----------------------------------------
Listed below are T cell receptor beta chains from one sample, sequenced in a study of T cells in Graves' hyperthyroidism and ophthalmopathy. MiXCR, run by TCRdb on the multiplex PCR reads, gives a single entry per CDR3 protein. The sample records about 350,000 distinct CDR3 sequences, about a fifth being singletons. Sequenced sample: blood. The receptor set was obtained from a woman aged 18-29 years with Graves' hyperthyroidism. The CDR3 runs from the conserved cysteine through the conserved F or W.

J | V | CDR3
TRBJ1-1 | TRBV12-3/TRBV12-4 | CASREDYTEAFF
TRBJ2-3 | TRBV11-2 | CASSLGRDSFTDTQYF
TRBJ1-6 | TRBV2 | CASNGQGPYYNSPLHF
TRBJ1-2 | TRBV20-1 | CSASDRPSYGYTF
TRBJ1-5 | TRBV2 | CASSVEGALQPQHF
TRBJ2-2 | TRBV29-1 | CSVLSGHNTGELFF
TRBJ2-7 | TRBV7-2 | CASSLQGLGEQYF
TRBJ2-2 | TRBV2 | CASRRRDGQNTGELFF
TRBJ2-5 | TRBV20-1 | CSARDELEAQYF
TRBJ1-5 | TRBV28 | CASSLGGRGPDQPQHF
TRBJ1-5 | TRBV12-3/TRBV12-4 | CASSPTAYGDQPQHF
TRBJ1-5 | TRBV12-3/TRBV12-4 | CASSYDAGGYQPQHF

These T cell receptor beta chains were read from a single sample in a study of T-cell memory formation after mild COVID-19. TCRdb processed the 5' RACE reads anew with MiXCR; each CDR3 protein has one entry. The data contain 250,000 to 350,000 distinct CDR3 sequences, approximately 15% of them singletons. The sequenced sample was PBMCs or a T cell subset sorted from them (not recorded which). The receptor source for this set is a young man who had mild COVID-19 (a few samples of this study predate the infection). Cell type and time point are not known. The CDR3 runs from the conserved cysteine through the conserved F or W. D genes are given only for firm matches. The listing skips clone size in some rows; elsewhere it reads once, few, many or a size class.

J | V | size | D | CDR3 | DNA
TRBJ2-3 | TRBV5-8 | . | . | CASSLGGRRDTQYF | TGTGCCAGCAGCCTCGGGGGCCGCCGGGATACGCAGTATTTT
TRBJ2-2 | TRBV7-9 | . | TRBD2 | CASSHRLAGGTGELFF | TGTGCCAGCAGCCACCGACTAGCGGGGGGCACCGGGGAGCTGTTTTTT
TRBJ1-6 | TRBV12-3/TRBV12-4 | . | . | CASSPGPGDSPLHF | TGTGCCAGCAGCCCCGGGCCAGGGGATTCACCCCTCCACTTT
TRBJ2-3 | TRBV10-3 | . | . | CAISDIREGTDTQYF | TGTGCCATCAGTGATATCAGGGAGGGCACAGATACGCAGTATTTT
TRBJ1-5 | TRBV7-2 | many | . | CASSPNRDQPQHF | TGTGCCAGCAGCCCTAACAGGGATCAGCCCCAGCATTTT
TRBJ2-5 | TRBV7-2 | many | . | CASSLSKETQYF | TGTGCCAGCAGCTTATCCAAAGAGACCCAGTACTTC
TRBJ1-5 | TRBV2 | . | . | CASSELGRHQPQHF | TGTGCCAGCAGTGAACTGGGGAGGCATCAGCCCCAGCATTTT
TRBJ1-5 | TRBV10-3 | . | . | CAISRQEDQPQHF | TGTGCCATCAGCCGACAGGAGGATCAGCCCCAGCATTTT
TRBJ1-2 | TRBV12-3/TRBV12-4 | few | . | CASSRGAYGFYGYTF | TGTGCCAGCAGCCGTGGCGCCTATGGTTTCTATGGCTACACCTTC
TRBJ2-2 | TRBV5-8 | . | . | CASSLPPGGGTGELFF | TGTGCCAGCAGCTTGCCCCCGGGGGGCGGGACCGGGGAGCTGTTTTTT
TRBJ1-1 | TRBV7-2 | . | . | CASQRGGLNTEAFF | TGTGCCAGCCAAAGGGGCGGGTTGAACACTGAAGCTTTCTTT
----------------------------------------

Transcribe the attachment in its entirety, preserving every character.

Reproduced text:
Listed below are T cell receptor beta chains from one sample, sequenced in a study of T cells in Graves' hyperthyroidism and ophthalmopathy. MiXCR, run by TCRdb on the multiplex PCR reads, gives a single entry per CDR3 protein. The sample records about 350,000 distinct CDR3 sequences, about a fifth being singletons. Sequenced sample: blood. The receptor set was obtained from a woman aged 18-29 years with Graves' hyperthyroidism. The CDR3 runs from the conserved cysteine through the conserved F or W.

J | V | CDR3
TRBJ1-1 | TRBV12-3/TRBV12-4 | CASREDYTEAFF
TRBJ2-3 | TRBV11-2 | CASSLGRDSFTDTQYF
TRBJ1-6 | TRBV2 | CASNGQGPYYNSPLHF
TRBJ1-2 | TRBV20-1 | CSASDRPSYGYTF
TRBJ1-5 | TRBV2 | CASSVEGALQPQHF
TRBJ2-2 | TRBV29-1 | CSVLSGHNTGELFF
TRBJ2-7 | TRBV7-2 | CASSLQGLGEQYF
TRBJ2-2 | TRBV2 | CASRRRDGQNTGELFF
TRBJ2-5 | TRBV20-1 | CSARDELEAQYF
TRBJ1-5 | TRBV28 | CASSLGGRGPDQPQHF
TRBJ1-5 | TRBV12-3/TRBV12-4 | CASSPTAYGDQPQHF
TRBJ1-5 | TRBV12-3/TRBV12-4 | CASSYDAGGYQPQHF

These T cell receptor beta chains were read from a single sample in a study of T-cell memory formation after mild COVID-19. TCRdb processed the 5' RACE reads anew with MiXCR; each CDR3 protein has one entry. The data contain 250,000 to 350,000 distinct CDR3 sequences, approximately 15% of them singletons. The sequenced sample was PBMCs or a T cell subset sorted from them (not recorded which). The receptor source for this set is a young man who had mild COVID-19 (a few samples of this study predate the infection). Cell type and time point are not known. The CDR3 runs from the conserved cysteine through the conserved F or W. D genes are given only for firm matches. The listing skips clone size in some rows; elsewhere it reads once, few, many or a size class.

J | V | size | D | CDR3 | DNA
TRBJ2-3 | TRBV5-8 | . | . | CASSLGGRRDTQYF | TGTGCCAGCAGCCTCGGGGGCCGCCGGGATACGCAGTATTTT
TRBJ2-2 | TRBV7-9 | . | TRBD2 | CASSHRLAGGTGELFF | TGTGCCAGCAGCCACCGACTAGCGGGGGGCACCGGGGAGCTGTTTTTT
TRBJ1-6 | TRBV12-3/TRBV12-4 | . | . | CASSPGPGDSPLHF | TGTGCCAGCAGCCCCGGGCCAGGGGATTCACCCCTCCACTTT
TRBJ2-3 | TRBV10-3 | . | . | CAISDIREGTDTQYF | TGTGCCATCAGTGATATCAGGGAGGGCACAGATACGCAGTATTTT
TRBJ1-5 | TRBV7-2 | many | . | CASSPNRDQPQHF | TGTGCCAGCAGCCCTAACAGGGATCAGCCCCAGCATTTT
TRBJ2-5 | TRBV7-2 | many | . | CASSLSKETQYF | TGTGCCAGCAGCTTATCCAAAGAGACCCAGTACTTC
TRBJ1-5 | TRBV2 | . | . | CASSELGRHQPQHF | TGTGCCAGCAGTGAACTGGGGAGGCATCAGCCCCAGCATTTT
TRBJ1-5 | TRBV10-3 | . | . | CAISRQEDQPQHF | TGTGCCATCAGCCGACAGGAGGATCAGCCCCAGCATTTT
TRBJ1-2 | TRBV12-3/TRBV12-4 | few | . | CASSRGAYGFYGYTF | TGTGCCAGCAGCCGTGGCGCCTATGGTTTCTATGGCTACACCTTC
TRBJ2-2 | TRBV5-8 | . | . | CASSLPPGGGTGELFF | TGTGCCAGCAGCTTGCCCCCGGGGGGCGGGACCGGGGAGCTGTTTTTT
TRBJ1-1 | TRBV7-2 | . | . | CASQRGGLNTEAFF | TGTGCCAGCCAAAGGGGCGGGTTGAACACTGAAGCTTTCTTT